With one final best of five remaining, one of DWG KIA or EDward Gaming will be going home as World Champions. For Damwon, it would mean back-to-back championships - a feat thus far only accomplished by SKT in 2015 and 2016. For EDG it means vindication. It has been years of failed attempts and high hopes leading to ruin.
DWG KIA - defending champions, icons of the LCK ascendancy
DWG KIA have been rampant at this World Championship, going undefeated in groups and earning a 3-0 over MAD Lions in the quarterfinals. Things nearly derailed in the semis when T1 pushed them all the way to five games in a series that harkened back to the glories of 2016 ROX v SKT, but DK emerged victorious in the end despite the fierce opposition.
And honestly? This might be even more reminiscent of 2016 yet. SKT went on to win the finals comfortably in that year, with many lamenting that the toughest series had instead played out in the semifinals. T1 v DK this year may have been just that. It will be up to EDG to stand up and crush those nervous murmurs dead in the finals.
The reason for those nervous suspicions is simple: DWG KIA are really good at League of Legends. They came into Worlds touted as having the best topside in the entire world, while their bot lane was a great fit for the team but potentially exploitable. Damwon’s topside was as imperious as promised, but more terrifyingly Jang “Ghost” Yong-jun and Cho “BeryL” Geon-hee have turned on the star power. Against T1’s all-star botlane, Ghost and BeryL put on a masterclass with the likes of Jhin, Ziggs and Maokai - there was even a somewhat ill-fated Draven game in there as well.
With what was nominally Damwon’s weak link firing on all cylinders, pairing that up with the likes of the most dangerous mid/jungle pairing in the world right now of Heo “ShowMaker” Su and Kim “Canyon” Geon-bu should make EDG tremble. Both have vast champion pools and are able to contest a lot of what Lee “Scout” Ye-chan and Zhao “Jiejie” Li-Jie have proven to be most comfortable and successful on. The likes of Zoe, Syndra, and Lee Sin among others are staples for Damwon, and could prove a dangerous inroad into curtailing Scout’s prowess in mid lane. If Scout is caught in an unfavourable mid/jungle matchup, EDG have been left vulnerable in the past.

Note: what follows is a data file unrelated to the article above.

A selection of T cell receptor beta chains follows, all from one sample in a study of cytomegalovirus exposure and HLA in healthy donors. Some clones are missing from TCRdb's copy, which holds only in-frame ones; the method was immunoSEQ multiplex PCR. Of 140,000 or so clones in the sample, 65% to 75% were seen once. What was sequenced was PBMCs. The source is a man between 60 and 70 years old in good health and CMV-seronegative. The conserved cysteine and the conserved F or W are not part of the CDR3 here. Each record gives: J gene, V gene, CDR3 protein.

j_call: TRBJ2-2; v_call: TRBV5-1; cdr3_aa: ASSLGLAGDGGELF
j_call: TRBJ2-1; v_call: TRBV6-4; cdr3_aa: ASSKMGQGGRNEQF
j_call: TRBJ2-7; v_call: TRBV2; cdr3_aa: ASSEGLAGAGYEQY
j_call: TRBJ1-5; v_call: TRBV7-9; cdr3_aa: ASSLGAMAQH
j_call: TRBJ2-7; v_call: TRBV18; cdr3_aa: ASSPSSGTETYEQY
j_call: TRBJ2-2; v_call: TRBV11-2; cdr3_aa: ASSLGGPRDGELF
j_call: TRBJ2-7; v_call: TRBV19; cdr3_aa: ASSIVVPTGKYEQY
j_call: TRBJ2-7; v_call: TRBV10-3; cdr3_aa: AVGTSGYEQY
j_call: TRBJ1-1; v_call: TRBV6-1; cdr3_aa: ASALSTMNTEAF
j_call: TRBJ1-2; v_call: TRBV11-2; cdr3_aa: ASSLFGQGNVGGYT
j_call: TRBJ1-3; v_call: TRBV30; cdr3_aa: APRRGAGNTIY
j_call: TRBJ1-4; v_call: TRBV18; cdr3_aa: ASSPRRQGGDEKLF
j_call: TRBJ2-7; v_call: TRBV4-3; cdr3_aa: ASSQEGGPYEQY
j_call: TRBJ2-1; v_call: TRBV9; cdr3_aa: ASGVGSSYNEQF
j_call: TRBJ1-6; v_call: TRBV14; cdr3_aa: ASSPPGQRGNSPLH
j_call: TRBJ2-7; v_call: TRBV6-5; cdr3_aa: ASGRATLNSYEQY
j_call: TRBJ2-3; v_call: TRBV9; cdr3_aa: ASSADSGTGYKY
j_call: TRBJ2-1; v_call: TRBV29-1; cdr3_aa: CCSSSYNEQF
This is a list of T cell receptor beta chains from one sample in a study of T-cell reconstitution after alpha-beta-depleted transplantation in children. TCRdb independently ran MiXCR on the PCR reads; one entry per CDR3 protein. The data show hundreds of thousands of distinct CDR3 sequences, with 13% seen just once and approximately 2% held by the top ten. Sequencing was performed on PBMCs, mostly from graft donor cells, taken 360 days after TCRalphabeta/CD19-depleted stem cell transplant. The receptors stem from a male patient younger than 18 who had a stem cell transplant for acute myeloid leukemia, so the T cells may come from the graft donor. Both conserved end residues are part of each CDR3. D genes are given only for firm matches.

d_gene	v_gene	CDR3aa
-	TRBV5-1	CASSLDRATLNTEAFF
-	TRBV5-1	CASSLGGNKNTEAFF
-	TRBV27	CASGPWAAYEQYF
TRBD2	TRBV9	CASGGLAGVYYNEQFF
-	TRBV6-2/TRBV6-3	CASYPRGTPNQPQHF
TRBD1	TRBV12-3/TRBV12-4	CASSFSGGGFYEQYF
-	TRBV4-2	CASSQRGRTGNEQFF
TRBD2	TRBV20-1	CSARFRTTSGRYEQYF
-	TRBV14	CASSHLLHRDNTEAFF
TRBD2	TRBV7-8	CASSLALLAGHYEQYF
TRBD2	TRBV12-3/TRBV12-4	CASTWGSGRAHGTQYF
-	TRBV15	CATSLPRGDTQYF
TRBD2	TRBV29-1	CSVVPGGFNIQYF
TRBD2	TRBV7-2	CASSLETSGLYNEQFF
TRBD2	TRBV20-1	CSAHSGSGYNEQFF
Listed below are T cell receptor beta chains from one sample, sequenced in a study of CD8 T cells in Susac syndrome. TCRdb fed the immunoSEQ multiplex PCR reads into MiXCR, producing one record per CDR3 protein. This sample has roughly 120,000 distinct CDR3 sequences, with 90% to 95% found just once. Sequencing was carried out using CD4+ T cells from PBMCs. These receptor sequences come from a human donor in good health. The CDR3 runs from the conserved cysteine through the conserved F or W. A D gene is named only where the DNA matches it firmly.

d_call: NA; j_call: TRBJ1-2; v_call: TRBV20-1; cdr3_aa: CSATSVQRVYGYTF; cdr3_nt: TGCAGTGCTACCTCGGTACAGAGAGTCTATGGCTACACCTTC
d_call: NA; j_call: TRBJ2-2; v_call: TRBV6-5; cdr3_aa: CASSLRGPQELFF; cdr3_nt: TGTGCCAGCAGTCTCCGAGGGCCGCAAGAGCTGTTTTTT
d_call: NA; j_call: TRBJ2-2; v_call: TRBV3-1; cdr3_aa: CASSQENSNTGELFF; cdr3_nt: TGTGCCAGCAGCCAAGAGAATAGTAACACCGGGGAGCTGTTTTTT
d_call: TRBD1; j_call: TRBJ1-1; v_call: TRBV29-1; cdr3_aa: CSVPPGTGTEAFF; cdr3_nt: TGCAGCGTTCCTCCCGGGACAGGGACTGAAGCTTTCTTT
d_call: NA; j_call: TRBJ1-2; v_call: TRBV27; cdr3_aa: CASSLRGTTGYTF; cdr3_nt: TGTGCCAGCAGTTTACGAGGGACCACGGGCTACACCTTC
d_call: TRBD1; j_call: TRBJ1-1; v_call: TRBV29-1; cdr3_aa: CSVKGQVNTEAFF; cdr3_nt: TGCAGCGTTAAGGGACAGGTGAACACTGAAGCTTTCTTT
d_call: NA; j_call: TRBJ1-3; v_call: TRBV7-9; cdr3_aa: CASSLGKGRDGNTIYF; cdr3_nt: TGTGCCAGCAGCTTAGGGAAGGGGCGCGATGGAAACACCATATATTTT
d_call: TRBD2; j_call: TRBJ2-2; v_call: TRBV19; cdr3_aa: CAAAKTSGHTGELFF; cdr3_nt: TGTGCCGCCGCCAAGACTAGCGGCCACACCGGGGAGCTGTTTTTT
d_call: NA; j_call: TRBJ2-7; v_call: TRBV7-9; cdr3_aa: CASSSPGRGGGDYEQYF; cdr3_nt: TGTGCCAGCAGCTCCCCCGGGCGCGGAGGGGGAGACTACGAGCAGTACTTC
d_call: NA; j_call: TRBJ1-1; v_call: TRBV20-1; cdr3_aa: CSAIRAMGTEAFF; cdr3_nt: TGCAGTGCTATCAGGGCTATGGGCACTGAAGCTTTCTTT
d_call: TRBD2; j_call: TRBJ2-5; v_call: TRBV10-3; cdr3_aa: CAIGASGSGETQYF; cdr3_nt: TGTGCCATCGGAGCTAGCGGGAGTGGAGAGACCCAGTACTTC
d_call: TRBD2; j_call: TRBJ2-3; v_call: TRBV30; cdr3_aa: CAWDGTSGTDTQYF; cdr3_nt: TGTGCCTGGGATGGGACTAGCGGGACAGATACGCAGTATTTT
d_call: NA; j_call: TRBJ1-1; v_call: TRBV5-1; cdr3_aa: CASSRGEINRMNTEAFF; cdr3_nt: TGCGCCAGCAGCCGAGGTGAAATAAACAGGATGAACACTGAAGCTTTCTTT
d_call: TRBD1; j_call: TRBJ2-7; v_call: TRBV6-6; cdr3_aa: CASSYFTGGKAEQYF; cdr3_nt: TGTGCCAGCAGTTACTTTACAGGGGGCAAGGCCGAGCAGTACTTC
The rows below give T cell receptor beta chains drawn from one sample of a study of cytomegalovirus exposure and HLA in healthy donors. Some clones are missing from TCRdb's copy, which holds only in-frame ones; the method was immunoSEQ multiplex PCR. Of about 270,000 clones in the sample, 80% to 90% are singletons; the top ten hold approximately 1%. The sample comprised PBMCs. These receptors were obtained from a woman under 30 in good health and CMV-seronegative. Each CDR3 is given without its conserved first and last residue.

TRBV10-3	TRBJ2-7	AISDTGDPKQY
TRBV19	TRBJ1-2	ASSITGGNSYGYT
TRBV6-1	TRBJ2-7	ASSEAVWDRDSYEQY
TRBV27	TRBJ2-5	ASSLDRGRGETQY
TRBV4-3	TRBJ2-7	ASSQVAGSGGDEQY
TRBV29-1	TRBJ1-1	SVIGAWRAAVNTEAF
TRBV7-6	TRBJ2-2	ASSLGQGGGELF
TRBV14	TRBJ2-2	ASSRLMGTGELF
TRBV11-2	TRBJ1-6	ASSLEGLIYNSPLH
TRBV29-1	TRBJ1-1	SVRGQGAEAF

A note must go towards Kim “Khan” Dong-ha. He’s pulled off everything from Lucian pentakills to comeback Kennen ultimates that have won the game from dire positions for DWG KIA this Worlds. All the same, he had a relatively quiet semifinals (with the notable exception of a very clutch Gragas in game 4) and has publicly admitted to increasing levels of nerves as the tournament has gone on. His career has been plagued by second place finishes and “almosts” - as it stands, Khan has never won a major international title despite being on multiple championship calibre teams. It would be a mighty stretch to prophesy a poor performance from Khan, but there is immense weight on this player who has come so close and yet been so far so many times. Add in that it’s likely his last series as a pro-player before he head off to Korean military service, and there’s a very real world where he has a muted performance in finals.
Khan has had a strong tournament, but a history of underperforming internationally. Now in the biggest and final match of his career, DWG KIA will be relying on him to hold his nerve.
EDward Gaming - the LPL’s prodigal sons, a return to glory
EDG are a team that know the bitter taste of underperforming internationally intimately. Five times this team has failed to progress past quarterfinals at the World Championship, despite huge expectations and the impressive calibre of talent that has graced this organisation’s roster over the years. No longer. Finally EDG have had a successful Worlds run. Finally they have made finals. Now they just have to win it.